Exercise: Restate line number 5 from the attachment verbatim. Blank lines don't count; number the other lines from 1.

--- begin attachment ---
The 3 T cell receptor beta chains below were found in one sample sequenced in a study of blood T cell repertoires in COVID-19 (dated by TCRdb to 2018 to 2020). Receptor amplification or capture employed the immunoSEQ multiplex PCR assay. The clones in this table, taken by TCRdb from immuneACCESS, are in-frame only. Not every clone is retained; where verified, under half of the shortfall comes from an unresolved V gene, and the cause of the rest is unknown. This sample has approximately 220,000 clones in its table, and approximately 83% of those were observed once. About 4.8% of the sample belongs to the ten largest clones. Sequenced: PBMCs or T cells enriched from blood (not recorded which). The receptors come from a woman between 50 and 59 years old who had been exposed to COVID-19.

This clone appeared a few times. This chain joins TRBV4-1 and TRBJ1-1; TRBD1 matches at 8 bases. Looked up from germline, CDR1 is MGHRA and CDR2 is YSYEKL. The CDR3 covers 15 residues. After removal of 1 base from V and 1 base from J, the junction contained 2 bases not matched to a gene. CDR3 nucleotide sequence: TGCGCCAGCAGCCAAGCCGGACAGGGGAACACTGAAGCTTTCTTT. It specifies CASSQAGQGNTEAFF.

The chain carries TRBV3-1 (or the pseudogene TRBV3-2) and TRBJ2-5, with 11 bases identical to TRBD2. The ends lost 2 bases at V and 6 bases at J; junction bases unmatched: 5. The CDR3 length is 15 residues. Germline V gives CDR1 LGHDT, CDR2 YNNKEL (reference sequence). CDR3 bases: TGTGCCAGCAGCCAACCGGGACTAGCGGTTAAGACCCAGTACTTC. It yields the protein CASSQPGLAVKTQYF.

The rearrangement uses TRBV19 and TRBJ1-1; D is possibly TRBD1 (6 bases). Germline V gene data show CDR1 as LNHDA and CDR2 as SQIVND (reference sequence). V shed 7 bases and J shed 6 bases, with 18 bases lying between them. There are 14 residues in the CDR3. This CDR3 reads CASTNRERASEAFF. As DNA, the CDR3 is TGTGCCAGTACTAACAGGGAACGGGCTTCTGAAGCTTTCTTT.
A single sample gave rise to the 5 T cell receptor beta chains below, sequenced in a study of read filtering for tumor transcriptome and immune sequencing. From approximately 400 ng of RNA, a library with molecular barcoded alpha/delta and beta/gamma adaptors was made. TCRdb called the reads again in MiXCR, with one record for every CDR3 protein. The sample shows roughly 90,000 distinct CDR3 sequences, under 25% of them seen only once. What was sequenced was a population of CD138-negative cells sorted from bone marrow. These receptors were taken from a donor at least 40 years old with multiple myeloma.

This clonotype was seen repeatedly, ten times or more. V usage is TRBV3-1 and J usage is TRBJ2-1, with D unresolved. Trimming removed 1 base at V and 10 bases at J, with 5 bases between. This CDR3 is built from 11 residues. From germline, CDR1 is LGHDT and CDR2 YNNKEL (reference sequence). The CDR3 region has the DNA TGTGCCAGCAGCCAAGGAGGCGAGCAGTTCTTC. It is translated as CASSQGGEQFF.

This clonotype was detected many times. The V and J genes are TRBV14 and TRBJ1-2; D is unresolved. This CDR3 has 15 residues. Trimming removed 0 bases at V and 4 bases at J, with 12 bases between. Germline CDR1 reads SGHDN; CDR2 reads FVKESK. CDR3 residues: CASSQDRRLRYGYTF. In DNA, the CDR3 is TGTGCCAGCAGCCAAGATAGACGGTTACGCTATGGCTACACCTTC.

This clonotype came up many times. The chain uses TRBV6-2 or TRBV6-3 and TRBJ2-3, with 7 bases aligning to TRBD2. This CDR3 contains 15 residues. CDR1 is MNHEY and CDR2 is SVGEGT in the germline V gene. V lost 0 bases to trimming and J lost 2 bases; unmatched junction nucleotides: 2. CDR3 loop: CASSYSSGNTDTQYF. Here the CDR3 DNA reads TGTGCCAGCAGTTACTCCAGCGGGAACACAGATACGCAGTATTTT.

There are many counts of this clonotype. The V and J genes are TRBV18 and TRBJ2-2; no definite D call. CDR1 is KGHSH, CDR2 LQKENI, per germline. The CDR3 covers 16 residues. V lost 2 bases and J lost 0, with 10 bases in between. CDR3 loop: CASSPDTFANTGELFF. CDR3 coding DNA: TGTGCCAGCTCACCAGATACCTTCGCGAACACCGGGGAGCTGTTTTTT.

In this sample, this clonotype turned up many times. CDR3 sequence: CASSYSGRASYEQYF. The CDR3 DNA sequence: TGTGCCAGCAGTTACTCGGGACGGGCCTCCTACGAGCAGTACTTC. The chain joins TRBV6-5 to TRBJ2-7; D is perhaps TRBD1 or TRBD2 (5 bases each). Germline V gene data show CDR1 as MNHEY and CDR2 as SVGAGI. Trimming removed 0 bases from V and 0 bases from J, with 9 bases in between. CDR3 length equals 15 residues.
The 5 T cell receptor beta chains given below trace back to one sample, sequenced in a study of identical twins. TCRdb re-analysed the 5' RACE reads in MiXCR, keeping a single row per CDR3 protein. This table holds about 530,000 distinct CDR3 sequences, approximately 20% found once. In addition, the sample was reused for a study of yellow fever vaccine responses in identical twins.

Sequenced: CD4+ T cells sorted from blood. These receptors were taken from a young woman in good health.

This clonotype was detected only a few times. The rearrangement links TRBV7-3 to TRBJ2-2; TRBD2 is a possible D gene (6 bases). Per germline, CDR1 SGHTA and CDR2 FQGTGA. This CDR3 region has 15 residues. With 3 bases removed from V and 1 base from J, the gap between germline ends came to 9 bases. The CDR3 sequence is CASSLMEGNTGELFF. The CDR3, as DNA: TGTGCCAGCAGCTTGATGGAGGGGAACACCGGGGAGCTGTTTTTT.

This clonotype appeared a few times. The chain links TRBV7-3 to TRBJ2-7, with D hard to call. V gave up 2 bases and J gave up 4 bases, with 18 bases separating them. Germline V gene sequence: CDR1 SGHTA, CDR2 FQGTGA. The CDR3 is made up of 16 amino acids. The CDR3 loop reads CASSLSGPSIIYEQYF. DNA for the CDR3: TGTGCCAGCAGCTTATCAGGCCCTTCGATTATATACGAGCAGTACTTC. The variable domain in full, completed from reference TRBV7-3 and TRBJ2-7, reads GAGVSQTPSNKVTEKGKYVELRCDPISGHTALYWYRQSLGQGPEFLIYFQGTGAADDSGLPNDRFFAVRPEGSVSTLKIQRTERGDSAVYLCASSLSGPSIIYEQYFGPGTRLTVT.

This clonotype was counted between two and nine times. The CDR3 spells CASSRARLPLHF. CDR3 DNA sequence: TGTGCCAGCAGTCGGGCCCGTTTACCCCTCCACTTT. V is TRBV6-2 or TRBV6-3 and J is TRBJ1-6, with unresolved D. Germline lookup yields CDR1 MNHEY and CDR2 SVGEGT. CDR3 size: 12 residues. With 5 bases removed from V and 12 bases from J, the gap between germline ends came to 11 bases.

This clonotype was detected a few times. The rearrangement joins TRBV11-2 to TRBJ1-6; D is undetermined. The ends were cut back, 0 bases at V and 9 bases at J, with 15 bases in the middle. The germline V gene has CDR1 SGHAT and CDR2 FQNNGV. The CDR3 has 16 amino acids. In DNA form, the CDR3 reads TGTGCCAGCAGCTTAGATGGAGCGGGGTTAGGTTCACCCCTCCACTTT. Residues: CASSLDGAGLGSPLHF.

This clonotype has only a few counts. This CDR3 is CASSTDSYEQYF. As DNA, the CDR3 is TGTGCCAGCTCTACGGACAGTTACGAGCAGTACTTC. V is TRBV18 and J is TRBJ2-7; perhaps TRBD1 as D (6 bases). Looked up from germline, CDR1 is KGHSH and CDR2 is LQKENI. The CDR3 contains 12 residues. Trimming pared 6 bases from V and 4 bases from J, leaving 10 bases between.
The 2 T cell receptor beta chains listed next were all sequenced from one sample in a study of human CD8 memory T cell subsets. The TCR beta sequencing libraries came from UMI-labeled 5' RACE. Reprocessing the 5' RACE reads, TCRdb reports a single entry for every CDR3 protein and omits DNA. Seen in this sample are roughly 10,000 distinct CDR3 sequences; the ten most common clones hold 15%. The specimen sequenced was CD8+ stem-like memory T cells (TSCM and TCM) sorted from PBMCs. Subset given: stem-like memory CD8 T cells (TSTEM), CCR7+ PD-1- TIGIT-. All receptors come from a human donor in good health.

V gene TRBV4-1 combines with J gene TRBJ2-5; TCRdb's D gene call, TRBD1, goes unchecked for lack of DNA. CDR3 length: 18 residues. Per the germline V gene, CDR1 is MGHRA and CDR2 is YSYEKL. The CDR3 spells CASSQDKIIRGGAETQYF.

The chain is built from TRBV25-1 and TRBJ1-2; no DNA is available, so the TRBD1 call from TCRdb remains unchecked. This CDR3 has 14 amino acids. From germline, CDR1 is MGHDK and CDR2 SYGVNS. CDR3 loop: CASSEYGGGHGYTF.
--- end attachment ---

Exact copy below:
A single sample gave rise to the 5 T cell receptor beta chains below, sequenced in a study of read filtering for tumor transcriptome and immune sequencing. From approximately 400 ng of RNA, a library with molecular barcoded alpha/delta and beta/gamma adaptors was made. TCRdb called the reads again in MiXCR, with one record for every CDR3 protein. The sample shows roughly 90,000 distinct CDR3 sequences, under 25% of them seen only once. What was sequenced was a population of CD138-negative cells sorted from bone marrow. These receptors were taken from a donor at least 40 years old with multiple myeloma.